In this episode, we sit down with the founders of Inblock.io, Tim Bansemer and Philipp Strauch. During our conversation at RCon3 we discussed a myriad of topics, from scaling social trust to reinventing governance and reorganizing society and the economy.

 

 

What is Inblock.io?

 

Inblock.io is a collective of blockchain enthusiasts who support the development of a scalable, secure, and sustainable infrastructure platform for blockchains. Their mission is to reorganize society and enable the mass collaboration required to face humanity’s “existential crisis.” They plan to execute on their mission by reinventing governance and the economy through incentivization of models founded on values which promote ideas other than maximizing profit.

 

Tim and Philipp met at a Meetup for Society formed around coordination problems, decentralized governance, and the reinvention of society. Since that time, they have been organizing meetups for RChain; Philipp has been designing a program within the test net to incentivize participation.

 

RChain: The world’s platform for decentralized governance

 

If blockchains are to serve as the infrastructure for distributed governance they must be brought to a global scale. To achieve this, a nonsequential and asynchronous way of communicating must be used—analogous to the way nature scales. The fundamental difference between RChain and other blockchain projects is the computational model used, based on the concurrent, asynchronous rho-calculus. As Philipp explains,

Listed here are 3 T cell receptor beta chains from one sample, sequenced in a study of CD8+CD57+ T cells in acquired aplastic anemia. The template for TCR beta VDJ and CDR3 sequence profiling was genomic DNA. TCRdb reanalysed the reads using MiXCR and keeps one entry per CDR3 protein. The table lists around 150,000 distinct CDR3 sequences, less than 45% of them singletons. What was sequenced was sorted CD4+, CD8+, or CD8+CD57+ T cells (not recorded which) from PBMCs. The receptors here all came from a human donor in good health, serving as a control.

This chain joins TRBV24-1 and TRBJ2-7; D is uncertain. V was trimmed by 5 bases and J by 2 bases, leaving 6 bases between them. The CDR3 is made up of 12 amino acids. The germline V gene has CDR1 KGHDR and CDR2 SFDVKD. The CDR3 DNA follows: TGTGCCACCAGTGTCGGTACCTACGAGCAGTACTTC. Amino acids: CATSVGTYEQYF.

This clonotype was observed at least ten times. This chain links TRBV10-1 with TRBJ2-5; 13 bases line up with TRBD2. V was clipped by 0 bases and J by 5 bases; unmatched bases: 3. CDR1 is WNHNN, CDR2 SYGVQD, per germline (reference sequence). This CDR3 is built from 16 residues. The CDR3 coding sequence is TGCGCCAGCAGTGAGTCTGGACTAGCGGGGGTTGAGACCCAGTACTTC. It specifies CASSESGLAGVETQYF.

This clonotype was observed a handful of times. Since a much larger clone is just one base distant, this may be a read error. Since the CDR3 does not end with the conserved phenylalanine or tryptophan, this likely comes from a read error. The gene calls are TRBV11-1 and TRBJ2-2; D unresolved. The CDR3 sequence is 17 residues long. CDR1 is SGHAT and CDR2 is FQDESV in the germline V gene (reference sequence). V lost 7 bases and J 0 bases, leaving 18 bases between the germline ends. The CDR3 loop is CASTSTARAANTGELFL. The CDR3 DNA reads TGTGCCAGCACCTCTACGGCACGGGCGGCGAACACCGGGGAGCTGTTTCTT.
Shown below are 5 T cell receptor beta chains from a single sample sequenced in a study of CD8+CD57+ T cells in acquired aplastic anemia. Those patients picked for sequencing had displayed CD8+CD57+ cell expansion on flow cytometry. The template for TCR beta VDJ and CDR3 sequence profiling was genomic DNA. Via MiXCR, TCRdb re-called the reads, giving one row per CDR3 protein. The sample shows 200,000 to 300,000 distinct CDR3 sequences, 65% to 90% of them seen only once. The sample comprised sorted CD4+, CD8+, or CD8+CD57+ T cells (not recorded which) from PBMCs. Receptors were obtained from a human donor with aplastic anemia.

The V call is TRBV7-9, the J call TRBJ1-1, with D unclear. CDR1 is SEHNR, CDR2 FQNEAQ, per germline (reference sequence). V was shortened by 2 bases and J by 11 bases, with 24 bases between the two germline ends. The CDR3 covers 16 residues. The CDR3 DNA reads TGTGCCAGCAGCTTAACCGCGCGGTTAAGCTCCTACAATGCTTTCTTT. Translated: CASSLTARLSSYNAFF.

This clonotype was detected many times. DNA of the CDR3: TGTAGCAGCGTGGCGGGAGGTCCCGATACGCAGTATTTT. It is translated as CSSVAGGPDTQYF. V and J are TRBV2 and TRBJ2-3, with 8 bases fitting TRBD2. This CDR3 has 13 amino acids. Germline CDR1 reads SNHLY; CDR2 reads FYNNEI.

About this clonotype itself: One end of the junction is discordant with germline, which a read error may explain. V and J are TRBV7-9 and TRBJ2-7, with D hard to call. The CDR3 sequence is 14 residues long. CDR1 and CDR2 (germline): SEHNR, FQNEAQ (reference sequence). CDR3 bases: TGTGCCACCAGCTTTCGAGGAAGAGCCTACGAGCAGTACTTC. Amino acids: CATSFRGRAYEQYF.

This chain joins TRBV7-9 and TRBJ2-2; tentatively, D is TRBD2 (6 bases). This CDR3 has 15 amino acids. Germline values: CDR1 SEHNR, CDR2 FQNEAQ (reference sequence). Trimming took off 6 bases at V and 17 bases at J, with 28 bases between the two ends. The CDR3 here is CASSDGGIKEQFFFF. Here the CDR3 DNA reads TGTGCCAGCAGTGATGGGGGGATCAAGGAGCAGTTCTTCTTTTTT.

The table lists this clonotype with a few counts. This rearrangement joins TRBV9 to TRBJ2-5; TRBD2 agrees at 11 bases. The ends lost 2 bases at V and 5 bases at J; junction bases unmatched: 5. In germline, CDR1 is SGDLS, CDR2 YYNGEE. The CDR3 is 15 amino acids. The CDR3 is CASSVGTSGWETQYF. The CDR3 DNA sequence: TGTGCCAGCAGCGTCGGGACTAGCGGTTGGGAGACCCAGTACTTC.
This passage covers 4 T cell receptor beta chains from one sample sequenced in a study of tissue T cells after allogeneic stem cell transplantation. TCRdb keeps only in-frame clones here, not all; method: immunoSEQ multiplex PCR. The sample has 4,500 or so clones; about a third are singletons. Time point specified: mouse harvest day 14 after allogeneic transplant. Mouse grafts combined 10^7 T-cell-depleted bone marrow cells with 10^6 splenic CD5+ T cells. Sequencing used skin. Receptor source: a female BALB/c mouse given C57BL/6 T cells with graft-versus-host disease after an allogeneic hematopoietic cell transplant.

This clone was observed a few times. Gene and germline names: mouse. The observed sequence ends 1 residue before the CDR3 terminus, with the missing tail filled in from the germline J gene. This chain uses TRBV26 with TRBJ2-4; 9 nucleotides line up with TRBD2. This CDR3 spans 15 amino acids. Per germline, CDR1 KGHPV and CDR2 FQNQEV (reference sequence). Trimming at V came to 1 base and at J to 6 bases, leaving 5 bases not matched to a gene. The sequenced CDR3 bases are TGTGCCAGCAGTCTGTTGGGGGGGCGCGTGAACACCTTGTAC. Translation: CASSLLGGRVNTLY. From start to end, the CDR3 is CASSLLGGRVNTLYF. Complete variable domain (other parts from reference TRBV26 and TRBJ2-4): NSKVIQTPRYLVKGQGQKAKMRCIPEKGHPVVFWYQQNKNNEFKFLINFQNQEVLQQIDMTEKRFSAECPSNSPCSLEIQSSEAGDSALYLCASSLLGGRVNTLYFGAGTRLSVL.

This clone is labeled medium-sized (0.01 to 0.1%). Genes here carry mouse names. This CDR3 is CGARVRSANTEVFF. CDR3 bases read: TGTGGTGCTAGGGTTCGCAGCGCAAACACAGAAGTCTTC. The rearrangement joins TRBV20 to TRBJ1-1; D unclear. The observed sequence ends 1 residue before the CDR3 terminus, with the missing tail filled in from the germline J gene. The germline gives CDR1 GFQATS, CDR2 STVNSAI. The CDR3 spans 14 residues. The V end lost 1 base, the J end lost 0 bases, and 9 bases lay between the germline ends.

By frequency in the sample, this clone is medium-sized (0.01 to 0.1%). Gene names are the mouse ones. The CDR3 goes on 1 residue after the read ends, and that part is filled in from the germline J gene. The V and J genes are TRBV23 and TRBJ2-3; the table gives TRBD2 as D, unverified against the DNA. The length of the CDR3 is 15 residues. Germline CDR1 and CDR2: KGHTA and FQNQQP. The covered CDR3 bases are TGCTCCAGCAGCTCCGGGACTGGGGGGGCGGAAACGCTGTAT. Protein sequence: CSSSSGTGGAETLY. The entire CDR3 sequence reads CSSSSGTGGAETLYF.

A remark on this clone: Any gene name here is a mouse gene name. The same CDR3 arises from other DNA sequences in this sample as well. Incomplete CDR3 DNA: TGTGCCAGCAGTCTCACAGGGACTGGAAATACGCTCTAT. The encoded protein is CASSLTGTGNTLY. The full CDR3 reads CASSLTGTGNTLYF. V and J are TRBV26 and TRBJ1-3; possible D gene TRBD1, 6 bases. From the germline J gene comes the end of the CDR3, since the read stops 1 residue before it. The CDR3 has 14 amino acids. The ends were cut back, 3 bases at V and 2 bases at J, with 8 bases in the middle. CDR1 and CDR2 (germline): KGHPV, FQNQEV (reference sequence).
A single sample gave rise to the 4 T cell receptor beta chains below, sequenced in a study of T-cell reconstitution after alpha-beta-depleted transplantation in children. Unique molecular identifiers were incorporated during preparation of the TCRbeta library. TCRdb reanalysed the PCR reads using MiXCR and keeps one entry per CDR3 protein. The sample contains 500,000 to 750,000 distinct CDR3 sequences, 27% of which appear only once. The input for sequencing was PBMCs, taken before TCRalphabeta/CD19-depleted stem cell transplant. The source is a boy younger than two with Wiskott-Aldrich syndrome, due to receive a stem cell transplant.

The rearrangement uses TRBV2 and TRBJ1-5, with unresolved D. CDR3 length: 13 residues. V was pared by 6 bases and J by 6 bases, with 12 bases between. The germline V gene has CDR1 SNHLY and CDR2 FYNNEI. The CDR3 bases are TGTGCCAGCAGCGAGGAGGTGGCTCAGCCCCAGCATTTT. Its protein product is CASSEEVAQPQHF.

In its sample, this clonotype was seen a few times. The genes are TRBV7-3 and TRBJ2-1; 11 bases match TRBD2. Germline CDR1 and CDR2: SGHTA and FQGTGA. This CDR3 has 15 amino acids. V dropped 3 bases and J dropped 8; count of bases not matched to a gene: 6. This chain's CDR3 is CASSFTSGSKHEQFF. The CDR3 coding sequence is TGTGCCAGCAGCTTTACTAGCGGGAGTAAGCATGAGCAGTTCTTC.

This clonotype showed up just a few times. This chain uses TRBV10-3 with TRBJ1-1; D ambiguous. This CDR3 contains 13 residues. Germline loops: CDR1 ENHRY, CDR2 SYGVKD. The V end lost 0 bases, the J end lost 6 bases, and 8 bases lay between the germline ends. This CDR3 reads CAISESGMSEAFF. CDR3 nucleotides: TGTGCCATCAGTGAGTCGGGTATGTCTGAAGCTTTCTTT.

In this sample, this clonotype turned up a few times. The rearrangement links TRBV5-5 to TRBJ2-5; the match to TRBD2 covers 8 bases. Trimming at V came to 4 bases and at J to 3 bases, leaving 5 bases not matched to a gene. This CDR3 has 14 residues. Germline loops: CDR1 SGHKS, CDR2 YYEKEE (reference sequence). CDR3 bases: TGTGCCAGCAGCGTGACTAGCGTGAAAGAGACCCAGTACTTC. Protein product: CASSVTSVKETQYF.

If RChain is to be the world’s platform for handling decentralized governance, then it is mission critical and every component will be battle-tested.

 

Though there currently is no consensus on some aspects of the systems to be developed on the RChain platform (e.g. one person/one vote vs. voting by stake), we are entering new territory in open-source, distributed governance. The stability of the infrastructure is of the utmost importance in supporting these new systems and methods of coordination.

 

According to Philipp, three core tools for distributed governance exist:

 

  1. An identity system
  2. A way to measure sentiments/opinions
  3. A voting system

 

Scaling social trust is necessary when speaking of the governance of distributed global systems. Even in an open-source space trust remains a highly valuable asset. It is a highly nontrivial task to understand all aspects of a technical open-source project in order to make meaningful improvements. Thus, a trust structure is still necessary even in the world of open-source.

 

Call for diversity and empathy

 

According to Tim, there is currently a high concentration of white males in the blockchain space. The community urgently needs to become more inclusive to gain access to the best solutions and not unintentionally isolate any group of people. He calls on blockchain enthusiasts to imagine means for building fairer, more sustainable markets and participatory governance models. As he puts it,

 

To redesign the world, we must start with redesigning the infrastructure. To do that, we must be thoughtful about our approach as to avoid creating economic advantages for some and disadvantages for others.

 

Tim’s Genesis Talks presentation:

 

 

Tim’s RChain Berlin meetup presentation:

 

 

Philipp’s RChain Berlin meetup presentation: